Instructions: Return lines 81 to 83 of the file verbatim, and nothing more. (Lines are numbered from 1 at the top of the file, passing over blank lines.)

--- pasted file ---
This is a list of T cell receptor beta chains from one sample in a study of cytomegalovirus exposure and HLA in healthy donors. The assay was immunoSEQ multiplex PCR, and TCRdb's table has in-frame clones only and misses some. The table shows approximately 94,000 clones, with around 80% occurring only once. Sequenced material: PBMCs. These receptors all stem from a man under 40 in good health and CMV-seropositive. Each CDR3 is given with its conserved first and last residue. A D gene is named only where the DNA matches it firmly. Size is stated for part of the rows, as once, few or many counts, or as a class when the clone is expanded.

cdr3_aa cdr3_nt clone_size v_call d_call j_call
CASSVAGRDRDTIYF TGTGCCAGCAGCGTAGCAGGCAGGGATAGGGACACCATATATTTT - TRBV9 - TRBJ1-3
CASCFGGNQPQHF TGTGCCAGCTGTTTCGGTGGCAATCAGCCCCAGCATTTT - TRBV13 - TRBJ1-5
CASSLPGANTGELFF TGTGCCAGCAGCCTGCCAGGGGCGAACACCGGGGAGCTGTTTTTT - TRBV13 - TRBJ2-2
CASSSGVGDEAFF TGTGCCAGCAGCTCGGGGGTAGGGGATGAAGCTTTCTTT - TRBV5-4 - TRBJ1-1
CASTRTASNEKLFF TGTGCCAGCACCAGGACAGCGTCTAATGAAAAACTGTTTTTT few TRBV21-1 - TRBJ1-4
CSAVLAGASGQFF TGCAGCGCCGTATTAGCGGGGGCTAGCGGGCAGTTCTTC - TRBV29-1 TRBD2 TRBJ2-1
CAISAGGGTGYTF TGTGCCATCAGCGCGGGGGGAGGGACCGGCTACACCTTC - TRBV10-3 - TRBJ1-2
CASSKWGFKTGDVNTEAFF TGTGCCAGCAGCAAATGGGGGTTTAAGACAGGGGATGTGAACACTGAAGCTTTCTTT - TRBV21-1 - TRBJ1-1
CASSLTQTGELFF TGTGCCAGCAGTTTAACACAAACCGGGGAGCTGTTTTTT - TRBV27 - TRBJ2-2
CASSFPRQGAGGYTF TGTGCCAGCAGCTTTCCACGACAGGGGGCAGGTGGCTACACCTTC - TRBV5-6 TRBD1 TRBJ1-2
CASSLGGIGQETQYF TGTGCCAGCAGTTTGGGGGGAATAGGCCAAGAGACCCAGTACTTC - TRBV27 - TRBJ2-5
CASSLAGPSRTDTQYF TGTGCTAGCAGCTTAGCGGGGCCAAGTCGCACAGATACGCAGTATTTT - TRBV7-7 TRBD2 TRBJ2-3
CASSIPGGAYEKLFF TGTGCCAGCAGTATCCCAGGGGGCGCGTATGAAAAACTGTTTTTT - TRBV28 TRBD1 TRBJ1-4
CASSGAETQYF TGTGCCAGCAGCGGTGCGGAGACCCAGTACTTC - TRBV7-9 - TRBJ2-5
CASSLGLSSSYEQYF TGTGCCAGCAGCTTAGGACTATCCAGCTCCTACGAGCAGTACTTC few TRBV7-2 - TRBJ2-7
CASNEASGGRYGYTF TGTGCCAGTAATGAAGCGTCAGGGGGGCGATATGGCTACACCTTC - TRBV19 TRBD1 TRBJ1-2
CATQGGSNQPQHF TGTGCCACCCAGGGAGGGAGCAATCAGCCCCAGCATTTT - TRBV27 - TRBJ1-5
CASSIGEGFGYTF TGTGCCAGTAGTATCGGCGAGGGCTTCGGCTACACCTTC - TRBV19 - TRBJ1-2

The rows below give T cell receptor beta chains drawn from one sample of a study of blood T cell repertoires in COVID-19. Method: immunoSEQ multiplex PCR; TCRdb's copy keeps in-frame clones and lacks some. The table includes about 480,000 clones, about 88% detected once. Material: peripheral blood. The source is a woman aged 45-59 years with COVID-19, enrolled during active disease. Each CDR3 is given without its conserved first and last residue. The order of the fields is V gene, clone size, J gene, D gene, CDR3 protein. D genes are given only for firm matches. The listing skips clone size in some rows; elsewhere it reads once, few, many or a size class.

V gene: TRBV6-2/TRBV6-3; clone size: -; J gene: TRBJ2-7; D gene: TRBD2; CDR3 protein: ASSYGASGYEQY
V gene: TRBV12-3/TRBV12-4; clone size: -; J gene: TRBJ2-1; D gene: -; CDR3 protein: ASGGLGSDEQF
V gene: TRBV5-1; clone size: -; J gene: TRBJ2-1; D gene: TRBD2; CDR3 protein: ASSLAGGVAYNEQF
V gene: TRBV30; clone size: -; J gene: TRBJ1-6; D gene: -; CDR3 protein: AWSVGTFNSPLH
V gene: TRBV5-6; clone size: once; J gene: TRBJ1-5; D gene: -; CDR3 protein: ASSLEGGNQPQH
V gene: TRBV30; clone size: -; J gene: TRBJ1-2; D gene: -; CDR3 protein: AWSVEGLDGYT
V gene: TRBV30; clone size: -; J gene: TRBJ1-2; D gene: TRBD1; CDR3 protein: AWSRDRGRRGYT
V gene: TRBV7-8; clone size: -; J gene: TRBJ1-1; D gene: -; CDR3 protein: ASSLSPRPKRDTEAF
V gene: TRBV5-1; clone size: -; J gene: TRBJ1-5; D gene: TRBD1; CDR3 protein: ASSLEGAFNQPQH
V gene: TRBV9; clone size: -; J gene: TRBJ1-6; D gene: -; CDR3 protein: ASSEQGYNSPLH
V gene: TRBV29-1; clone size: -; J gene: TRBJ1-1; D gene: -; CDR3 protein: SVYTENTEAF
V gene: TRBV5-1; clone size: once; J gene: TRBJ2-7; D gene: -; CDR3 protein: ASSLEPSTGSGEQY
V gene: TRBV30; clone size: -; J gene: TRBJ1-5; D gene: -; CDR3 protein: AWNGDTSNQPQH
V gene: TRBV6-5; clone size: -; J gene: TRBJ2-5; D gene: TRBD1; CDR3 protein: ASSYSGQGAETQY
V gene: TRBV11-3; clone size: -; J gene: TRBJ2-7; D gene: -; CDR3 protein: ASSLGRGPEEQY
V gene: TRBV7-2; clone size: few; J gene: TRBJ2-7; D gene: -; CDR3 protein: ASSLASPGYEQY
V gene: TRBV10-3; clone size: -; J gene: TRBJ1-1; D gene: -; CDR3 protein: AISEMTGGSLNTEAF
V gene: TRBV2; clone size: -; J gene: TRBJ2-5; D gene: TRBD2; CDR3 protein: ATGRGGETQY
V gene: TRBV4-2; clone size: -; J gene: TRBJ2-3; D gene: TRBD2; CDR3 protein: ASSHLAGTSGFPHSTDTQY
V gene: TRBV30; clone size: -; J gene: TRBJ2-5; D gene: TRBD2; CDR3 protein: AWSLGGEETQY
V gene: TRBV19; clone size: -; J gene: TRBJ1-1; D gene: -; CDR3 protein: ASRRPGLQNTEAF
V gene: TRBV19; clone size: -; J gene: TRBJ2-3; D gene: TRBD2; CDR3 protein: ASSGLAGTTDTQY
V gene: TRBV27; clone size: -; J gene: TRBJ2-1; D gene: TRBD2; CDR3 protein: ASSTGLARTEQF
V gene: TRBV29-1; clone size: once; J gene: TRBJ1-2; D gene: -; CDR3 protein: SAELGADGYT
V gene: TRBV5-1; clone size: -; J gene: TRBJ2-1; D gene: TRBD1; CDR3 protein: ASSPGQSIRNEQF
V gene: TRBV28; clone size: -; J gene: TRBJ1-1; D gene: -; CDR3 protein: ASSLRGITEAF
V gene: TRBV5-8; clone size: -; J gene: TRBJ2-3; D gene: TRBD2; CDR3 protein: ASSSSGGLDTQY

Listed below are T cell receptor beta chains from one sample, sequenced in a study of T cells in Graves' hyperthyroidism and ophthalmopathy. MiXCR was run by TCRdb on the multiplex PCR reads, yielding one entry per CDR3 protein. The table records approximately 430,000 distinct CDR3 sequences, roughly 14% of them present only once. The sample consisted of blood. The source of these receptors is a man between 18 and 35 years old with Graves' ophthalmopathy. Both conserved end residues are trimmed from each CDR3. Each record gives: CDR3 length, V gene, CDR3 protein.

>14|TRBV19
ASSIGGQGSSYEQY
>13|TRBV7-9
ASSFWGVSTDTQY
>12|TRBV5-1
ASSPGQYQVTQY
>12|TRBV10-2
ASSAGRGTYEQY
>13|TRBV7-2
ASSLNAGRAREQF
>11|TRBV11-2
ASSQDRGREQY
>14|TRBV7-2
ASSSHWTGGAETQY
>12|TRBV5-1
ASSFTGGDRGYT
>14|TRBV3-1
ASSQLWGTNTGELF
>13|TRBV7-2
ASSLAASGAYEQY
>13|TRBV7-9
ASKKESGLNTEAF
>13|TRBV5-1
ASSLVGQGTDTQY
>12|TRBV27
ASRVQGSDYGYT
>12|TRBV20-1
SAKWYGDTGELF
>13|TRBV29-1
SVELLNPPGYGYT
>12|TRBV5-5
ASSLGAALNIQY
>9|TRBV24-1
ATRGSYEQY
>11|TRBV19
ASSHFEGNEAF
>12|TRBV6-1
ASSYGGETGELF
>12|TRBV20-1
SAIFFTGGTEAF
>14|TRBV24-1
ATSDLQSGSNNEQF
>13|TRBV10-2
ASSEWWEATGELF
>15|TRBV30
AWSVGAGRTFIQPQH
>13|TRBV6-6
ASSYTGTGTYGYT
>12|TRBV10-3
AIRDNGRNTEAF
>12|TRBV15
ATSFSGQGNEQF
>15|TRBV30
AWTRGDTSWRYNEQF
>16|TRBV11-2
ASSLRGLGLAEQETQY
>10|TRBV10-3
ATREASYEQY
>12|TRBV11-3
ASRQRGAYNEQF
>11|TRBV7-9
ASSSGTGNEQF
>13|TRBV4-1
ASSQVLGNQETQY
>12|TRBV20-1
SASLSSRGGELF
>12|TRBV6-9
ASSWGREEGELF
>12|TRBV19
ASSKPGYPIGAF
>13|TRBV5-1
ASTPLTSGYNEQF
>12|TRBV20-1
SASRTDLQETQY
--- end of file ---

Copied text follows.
ASSLGAALNIQY
>9|TRBV24-1
ATRGSYEQY